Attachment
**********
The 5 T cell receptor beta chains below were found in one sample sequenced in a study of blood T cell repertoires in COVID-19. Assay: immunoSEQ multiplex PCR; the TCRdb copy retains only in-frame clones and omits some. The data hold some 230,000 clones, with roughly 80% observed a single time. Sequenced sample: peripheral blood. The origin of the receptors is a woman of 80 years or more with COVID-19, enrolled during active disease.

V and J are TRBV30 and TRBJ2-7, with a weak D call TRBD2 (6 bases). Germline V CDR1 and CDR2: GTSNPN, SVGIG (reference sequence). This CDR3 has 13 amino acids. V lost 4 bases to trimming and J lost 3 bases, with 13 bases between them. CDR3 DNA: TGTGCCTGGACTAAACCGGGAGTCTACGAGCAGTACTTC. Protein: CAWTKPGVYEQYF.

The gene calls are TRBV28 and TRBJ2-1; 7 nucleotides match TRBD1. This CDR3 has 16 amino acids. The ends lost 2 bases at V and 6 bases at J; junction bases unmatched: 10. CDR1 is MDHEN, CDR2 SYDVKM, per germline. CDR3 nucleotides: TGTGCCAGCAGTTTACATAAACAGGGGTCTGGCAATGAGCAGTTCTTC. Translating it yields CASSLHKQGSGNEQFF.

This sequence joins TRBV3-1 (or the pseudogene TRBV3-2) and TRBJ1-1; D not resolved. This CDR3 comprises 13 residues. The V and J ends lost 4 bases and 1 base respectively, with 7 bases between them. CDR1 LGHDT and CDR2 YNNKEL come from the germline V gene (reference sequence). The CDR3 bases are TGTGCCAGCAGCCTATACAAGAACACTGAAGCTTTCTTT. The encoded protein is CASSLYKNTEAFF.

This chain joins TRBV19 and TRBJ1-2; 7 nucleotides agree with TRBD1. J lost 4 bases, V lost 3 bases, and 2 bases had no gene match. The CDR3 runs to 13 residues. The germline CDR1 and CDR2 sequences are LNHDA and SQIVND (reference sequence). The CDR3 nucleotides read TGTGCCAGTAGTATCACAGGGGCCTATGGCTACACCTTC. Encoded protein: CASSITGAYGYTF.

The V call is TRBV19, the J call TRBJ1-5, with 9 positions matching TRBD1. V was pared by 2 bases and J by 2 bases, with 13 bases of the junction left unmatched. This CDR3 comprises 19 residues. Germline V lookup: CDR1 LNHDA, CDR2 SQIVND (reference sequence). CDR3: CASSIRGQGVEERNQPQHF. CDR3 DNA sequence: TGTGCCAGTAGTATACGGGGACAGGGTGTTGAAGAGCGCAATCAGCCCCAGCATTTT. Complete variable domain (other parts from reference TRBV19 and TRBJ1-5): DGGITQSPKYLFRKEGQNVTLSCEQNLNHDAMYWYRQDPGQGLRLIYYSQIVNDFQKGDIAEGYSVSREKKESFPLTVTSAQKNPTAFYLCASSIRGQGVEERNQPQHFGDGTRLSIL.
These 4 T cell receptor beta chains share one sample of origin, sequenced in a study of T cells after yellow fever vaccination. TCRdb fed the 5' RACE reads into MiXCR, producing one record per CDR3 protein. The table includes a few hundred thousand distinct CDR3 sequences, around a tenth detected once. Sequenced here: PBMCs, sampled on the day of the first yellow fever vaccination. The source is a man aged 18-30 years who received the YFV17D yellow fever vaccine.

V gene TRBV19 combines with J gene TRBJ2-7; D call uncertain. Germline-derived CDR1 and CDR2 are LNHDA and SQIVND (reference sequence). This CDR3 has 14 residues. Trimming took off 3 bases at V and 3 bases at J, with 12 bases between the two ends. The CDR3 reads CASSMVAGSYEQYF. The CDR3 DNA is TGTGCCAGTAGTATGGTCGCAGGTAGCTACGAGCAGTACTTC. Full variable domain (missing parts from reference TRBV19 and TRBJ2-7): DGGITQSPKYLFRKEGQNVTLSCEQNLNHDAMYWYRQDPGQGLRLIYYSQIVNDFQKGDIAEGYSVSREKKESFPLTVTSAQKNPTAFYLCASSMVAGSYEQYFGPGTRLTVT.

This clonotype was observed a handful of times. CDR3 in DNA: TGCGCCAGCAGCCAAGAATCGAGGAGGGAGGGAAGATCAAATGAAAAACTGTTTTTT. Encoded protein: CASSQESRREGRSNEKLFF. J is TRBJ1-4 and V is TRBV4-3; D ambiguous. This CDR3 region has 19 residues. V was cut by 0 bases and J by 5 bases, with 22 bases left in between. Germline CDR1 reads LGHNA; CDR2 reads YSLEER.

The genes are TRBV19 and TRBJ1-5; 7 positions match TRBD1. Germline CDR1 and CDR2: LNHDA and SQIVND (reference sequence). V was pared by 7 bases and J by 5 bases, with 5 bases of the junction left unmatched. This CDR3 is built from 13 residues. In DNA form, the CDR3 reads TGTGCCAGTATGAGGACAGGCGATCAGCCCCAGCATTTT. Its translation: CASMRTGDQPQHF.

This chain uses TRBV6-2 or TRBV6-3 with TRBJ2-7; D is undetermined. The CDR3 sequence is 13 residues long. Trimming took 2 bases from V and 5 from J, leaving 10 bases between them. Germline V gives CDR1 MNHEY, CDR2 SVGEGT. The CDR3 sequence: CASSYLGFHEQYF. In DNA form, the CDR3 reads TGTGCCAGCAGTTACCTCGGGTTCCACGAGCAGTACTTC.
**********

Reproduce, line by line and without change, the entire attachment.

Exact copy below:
The 5 T cell receptor beta chains below were found in one sample sequenced in a study of blood T cell repertoires in COVID-19. Assay: immunoSEQ multiplex PCR; the TCRdb copy retains only in-frame clones and omits some. The data hold some 230,000 clones, with roughly 80% observed a single time. Sequenced sample: peripheral blood. The origin of the receptors is a woman of 80 years or more with COVID-19, enrolled during active disease.

V and J are TRBV30 and TRBJ2-7, with a weak D call TRBD2 (6 bases). Germline V CDR1 and CDR2: GTSNPN, SVGIG (reference sequence). This CDR3 has 13 amino acids. V lost 4 bases to trimming and J lost 3 bases, with 13 bases between them. CDR3 DNA: TGTGCCTGGACTAAACCGGGAGTCTACGAGCAGTACTTC. Protein: CAWTKPGVYEQYF.

The gene calls are TRBV28 and TRBJ2-1; 7 nucleotides match TRBD1. This CDR3 has 16 amino acids. The ends lost 2 bases at V and 6 bases at J; junction bases unmatched: 10. CDR1 is MDHEN, CDR2 SYDVKM, per germline. CDR3 nucleotides: TGTGCCAGCAGTTTACATAAACAGGGGTCTGGCAATGAGCAGTTCTTC. Translating it yields CASSLHKQGSGNEQFF.

This sequence joins TRBV3-1 (or the pseudogene TRBV3-2) and TRBJ1-1; D not resolved. This CDR3 comprises 13 residues. The V and J ends lost 4 bases and 1 base respectively, with 7 bases between them. CDR1 LGHDT and CDR2 YNNKEL come from the germline V gene (reference sequence). The CDR3 bases are TGTGCCAGCAGCCTATACAAGAACACTGAAGCTTTCTTT. The encoded protein is CASSLYKNTEAFF.

This chain joins TRBV19 and TRBJ1-2; 7 nucleotides agree with TRBD1. J lost 4 bases, V lost 3 bases, and 2 bases had no gene match. The CDR3 runs to 13 residues. The germline CDR1 and CDR2 sequences are LNHDA and SQIVND (reference sequence). The CDR3 nucleotides read TGTGCCAGTAGTATCACAGGGGCCTATGGCTACACCTTC. Encoded protein: CASSITGAYGYTF.

The V call is TRBV19, the J call TRBJ1-5, with 9 positions matching TRBD1. V was pared by 2 bases and J by 2 bases, with 13 bases of the junction left unmatched. This CDR3 comprises 19 residues. Germline V lookup: CDR1 LNHDA, CDR2 SQIVND (reference sequence). CDR3: CASSIRGQGVEERNQPQHF. CDR3 DNA sequence: TGTGCCAGTAGTATACGGGGACAGGGTGTTGAAGAGCGCAATCAGCCCCAGCATTTT. Complete variable domain (other parts from reference TRBV19 and TRBJ1-5): DGGITQSPKYLFRKEGQNVTLSCEQNLNHDAMYWYRQDPGQGLRLIYYSQIVNDFQKGDIAEGYSVSREKKESFPLTVTSAQKNPTAFYLCASSIRGQGVEERNQPQHFGDGTRLSIL.
These 4 T cell receptor beta chains share one sample of origin, sequenced in a study of T cells after yellow fever vaccination. TCRdb fed the 5' RACE reads into MiXCR, producing one record per CDR3 protein. The table includes a few hundred thousand distinct CDR3 sequences, around a tenth detected once. Sequenced here: PBMCs, sampled on the day of the first yellow fever vaccination. The source is a man aged 18-30 years who received the YFV17D yellow fever vaccine.

V gene TRBV19 combines with J gene TRBJ2-7; D call uncertain. Germline-derived CDR1 and CDR2 are LNHDA and SQIVND (reference sequence). This CDR3 has 14 residues. Trimming took off 3 bases at V and 3 bases at J, with 12 bases between the two ends. The CDR3 reads CASSMVAGSYEQYF. The CDR3 DNA is TGTGCCAGTAGTATGGTCGCAGGTAGCTACGAGCAGTACTTC. Full variable domain (missing parts from reference TRBV19 and TRBJ2-7): DGGITQSPKYLFRKEGQNVTLSCEQNLNHDAMYWYRQDPGQGLRLIYYSQIVNDFQKGDIAEGYSVSREKKESFPLTVTSAQKNPTAFYLCASSMVAGSYEQYFGPGTRLTVT.

This clonotype was observed a handful of times. CDR3 in DNA: TGCGCCAGCAGCCAAGAATCGAGGAGGGAGGGAAGATCAAATGAAAAACTGTTTTTT. Encoded protein: CASSQESRREGRSNEKLFF. J is TRBJ1-4 and V is TRBV4-3; D ambiguous. This CDR3 region has 19 residues. V was cut by 0 bases and J by 5 bases, with 22 bases left in between. Germline CDR1 reads LGHNA; CDR2 reads YSLEER.

The genes are TRBV19 and TRBJ1-5; 7 positions match TRBD1. Germline CDR1 and CDR2: LNHDA and SQIVND (reference sequence). V was pared by 7 bases and J by 5 bases, with 5 bases of the junction left unmatched. This CDR3 is built from 13 residues. In DNA form, the CDR3 reads TGTGCCAGTATGAGGACAGGCGATCAGCCCCAGCATTTT. Its translation: CASMRTGDQPQHF.

This chain uses TRBV6-2 or TRBV6-3 with TRBJ2-7; D is undetermined. The CDR3 sequence is 13 residues long. Trimming took 2 bases from V and 5 from J, leaving 10 bases between them. Germline V gives CDR1 MNHEY, CDR2 SVGEGT. The CDR3 sequence: CASSYLGFHEQYF. In DNA form, the CDR3 reads TGTGCCAGCAGTTACCTCGGGTTCCACGAGCAGTACTTC.